At Least 1 Killed In Hostage Standoff In Southern France
STEVE INSKEEP, HOST:
An attack in southwest France appears to be over. Earlier today, an armed man burst into a supermarket in a small town and threatened to kill everyone inside. Police eventually stormed that supermarket and killed the gunman, we are told. We're going to work through a timeline of events because that supermarket incident was one of several incidents that appear to be related. Jake Cigainero is helping us out with this. He joins us from Paris. He's a reporter. Hi, there.
JAKE CIGAINERO: Hi, Steve.
INSKEEP: What happened first?
CIGAINERO: Well, so police are investigating three separate incidents that are believed to be linked. Allegedly, it all started with a carjacking this morning when a gunman attacked a driver in the area. He killed the passenger, and he took the car. And then not long after that, a group of four policemen in civilian clothing on a morning jog were attacked. And one of the officers was shot in the shoulder, and the gunman fled the scene.
Now, that officer - his injuries weren't critical, but he is being treated at a local hospital. And then finally, a gunman stormed the local supermarket where at least two people are believed to be dead. The local mayor said that most of the people inside were able to flee though.
INSKEEP: OK, so three different incidents. And is it thought that it's the same gunman in each incidence, or is that not known?
CIGAINERO: It's not known, but the investigators are looking into the links between these three separate incidents.
INSKEEP: OK. And how did it end?
CIGAINERO: Well, so the local police are saying that - the authorities are saying that the police stormed the supermarket and shot the assailant to death.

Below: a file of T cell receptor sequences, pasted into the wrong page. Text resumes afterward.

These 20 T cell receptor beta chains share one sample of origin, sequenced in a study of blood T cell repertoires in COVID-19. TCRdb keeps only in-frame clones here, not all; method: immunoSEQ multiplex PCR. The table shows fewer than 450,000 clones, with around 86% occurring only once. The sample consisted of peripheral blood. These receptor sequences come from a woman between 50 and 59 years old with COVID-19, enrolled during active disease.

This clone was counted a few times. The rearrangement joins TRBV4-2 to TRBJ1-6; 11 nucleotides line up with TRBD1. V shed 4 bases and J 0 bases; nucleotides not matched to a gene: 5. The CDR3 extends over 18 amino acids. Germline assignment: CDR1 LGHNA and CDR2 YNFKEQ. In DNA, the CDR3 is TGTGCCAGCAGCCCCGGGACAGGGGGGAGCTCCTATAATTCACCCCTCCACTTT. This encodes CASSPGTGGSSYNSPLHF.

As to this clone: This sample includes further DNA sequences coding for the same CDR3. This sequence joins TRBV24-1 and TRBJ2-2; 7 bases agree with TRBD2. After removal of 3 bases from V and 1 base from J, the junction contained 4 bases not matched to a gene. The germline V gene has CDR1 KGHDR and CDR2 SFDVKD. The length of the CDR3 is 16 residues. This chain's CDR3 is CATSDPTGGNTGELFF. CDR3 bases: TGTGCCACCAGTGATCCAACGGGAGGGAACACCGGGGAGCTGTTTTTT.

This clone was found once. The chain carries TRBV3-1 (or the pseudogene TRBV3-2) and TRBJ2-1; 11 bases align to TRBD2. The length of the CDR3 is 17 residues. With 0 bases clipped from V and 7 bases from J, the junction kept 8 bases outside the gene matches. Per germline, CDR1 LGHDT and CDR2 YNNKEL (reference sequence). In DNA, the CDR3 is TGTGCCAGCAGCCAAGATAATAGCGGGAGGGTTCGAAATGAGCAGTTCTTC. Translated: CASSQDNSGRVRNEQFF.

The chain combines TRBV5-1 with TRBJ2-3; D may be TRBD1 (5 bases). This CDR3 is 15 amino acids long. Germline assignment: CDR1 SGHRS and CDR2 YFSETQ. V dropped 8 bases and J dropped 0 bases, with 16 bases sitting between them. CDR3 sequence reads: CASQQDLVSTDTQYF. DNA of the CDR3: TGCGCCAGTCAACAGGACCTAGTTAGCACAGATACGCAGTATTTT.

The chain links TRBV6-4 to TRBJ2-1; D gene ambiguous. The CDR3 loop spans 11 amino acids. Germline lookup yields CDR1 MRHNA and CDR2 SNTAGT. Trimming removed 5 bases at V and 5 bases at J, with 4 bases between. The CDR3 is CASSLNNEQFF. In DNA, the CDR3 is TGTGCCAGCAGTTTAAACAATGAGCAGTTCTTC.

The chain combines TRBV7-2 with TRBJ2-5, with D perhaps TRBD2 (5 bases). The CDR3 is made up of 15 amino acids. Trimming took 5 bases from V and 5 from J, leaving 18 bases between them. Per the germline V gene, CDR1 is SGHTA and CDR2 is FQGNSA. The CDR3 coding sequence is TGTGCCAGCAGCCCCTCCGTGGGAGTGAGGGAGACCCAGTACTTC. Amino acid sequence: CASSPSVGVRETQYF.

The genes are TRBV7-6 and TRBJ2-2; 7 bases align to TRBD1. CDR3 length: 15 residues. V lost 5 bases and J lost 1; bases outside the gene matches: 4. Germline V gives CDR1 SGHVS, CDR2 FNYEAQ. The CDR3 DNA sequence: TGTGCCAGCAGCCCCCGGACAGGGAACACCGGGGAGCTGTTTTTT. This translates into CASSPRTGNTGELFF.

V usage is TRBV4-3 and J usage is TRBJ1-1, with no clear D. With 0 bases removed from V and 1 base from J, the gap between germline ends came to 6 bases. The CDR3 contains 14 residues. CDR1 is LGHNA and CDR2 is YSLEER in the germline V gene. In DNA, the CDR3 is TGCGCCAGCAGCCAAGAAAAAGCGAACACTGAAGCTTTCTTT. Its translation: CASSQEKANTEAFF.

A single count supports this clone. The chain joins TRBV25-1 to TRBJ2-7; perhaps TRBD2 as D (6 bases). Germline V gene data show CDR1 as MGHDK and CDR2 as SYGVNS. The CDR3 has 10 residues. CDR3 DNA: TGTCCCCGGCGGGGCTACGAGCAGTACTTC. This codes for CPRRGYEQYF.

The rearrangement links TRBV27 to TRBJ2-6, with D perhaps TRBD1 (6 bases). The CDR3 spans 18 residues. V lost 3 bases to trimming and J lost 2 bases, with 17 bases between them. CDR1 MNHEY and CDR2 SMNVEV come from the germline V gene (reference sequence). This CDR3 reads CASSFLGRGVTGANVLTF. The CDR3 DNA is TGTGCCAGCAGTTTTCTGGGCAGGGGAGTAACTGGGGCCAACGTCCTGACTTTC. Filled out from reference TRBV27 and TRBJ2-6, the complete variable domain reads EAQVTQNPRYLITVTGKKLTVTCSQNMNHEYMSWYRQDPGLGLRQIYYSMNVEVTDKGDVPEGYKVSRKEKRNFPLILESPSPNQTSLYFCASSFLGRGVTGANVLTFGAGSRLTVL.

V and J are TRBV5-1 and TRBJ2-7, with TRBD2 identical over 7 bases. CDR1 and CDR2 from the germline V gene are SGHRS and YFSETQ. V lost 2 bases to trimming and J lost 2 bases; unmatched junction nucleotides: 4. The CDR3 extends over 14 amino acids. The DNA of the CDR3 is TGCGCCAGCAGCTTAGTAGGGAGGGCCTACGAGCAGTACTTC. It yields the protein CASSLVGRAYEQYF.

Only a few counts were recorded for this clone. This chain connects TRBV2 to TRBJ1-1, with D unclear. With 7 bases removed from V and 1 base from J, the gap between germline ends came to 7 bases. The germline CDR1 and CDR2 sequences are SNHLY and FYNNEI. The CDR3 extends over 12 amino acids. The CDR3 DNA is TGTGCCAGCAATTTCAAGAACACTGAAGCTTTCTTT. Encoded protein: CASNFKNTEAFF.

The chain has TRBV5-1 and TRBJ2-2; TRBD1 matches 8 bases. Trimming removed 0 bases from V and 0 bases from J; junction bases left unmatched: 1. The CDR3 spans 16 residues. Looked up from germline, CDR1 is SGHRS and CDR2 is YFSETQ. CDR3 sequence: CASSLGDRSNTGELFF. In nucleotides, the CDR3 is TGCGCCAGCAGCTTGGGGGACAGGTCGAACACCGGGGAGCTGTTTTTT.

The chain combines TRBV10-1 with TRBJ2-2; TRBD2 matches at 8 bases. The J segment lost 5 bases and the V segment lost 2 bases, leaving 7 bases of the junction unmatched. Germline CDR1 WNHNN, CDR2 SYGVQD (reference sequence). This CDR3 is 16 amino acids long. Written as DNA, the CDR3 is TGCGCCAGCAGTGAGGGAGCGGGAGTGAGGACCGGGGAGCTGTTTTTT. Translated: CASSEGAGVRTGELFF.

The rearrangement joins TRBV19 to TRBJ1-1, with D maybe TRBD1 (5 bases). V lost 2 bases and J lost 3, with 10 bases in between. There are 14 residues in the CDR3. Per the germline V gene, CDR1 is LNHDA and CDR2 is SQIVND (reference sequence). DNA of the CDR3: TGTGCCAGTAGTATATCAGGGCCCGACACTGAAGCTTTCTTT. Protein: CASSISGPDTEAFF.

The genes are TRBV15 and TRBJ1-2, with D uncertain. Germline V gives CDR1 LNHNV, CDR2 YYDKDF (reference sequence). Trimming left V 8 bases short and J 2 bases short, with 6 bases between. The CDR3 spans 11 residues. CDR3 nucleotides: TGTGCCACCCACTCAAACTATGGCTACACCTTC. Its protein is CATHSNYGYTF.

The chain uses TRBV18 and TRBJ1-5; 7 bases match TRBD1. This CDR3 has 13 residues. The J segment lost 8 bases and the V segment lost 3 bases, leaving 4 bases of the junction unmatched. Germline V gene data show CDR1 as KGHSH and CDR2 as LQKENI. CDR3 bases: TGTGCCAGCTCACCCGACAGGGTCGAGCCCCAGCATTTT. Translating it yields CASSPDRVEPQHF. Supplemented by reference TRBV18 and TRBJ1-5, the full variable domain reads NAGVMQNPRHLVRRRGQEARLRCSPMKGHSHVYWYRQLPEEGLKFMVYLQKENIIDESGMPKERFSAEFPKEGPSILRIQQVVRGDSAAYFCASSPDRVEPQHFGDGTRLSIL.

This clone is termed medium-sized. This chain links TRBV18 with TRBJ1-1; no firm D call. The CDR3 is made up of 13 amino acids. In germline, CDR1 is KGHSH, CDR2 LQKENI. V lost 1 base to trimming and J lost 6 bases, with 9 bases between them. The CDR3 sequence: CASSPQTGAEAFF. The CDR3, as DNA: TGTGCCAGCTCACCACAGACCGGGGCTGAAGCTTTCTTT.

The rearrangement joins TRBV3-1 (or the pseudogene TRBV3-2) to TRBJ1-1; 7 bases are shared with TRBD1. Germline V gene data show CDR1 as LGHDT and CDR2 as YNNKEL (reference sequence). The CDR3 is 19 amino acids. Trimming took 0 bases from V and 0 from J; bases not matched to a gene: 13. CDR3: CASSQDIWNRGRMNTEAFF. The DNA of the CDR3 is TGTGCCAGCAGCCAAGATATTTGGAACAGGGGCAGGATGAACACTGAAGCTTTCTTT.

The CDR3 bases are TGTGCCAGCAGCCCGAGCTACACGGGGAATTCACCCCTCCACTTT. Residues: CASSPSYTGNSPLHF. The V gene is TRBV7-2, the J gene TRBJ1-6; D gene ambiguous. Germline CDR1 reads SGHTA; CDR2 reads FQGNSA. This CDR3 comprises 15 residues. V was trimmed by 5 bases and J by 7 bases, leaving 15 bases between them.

INSKEEP: OK, so let's go back through this. We've got these three incidents. They may or may not have been all linked to the same person. You have the assailant, at the end, being shot to death. Did this man, or men - I guess we should allow for the possibility that it's more than one person. Did a suspect, at any point, give an indication of why they were attacking?
CIGAINERO: Well, allegedly, the attacker had claimed allegiance to ISIS. The local mayor told French media that he entered the supermarket yelling Allahu akbar and that he was going to kill everybody.
INSKEEP: Allegiance to ISIS - how was that declaration made exactly?
CIGAINERO: In his declare - in - whenever he entered the supermarket saying...
INSKEEP: Oh, so...
INSKEEP: So he's saying Allahu akbar. He's saying God is great. But he apparently said something else about ISIS, at least according to the mayor of this town.
CIGAINERO: That is not known. That is - the mayor just said that he had claimed allegiance to ISIS. And, Steve, this is being treated as a terrorism case. The prime minister said it's very serious. Emmanuel Macron said it is clearly terrorism and that the prosecutor had opened an anti-terror investigation.
INSKEEP: Emmanuel Macron, of course, the president of France. And we should just underline here this is, at this moment, incomplete information. And even in trying to figure out how he would have declared allegiance to ISIS, we understand how much is not known and that what we think are facts may well change over time. But all of this happens in a context in which France has been attacked a number of times in very high profile ways in recent years. How are people responding to this incident?
CIGAINERO: Right, Steve. Well, the large-scale attacks started in 2015, and the French were very resilient with the attack on Charlie Hebdo at the beginning of that year. But then in the November attacks on the Bataclan, the attacks really affected the public spirit in Paris and in France. And recent attacks have actually been more targeted on police and security forces. The interior recently said it had uncovered and foiled several plots. So the French investigators have sharpened their anti-terror initiatives.
INSKEEP: OK. Jake Cigainero in Paris, thanks very much.
CIGAINERO: You're welcome, Steve. Transcript provided by NPR, Copyright NPR.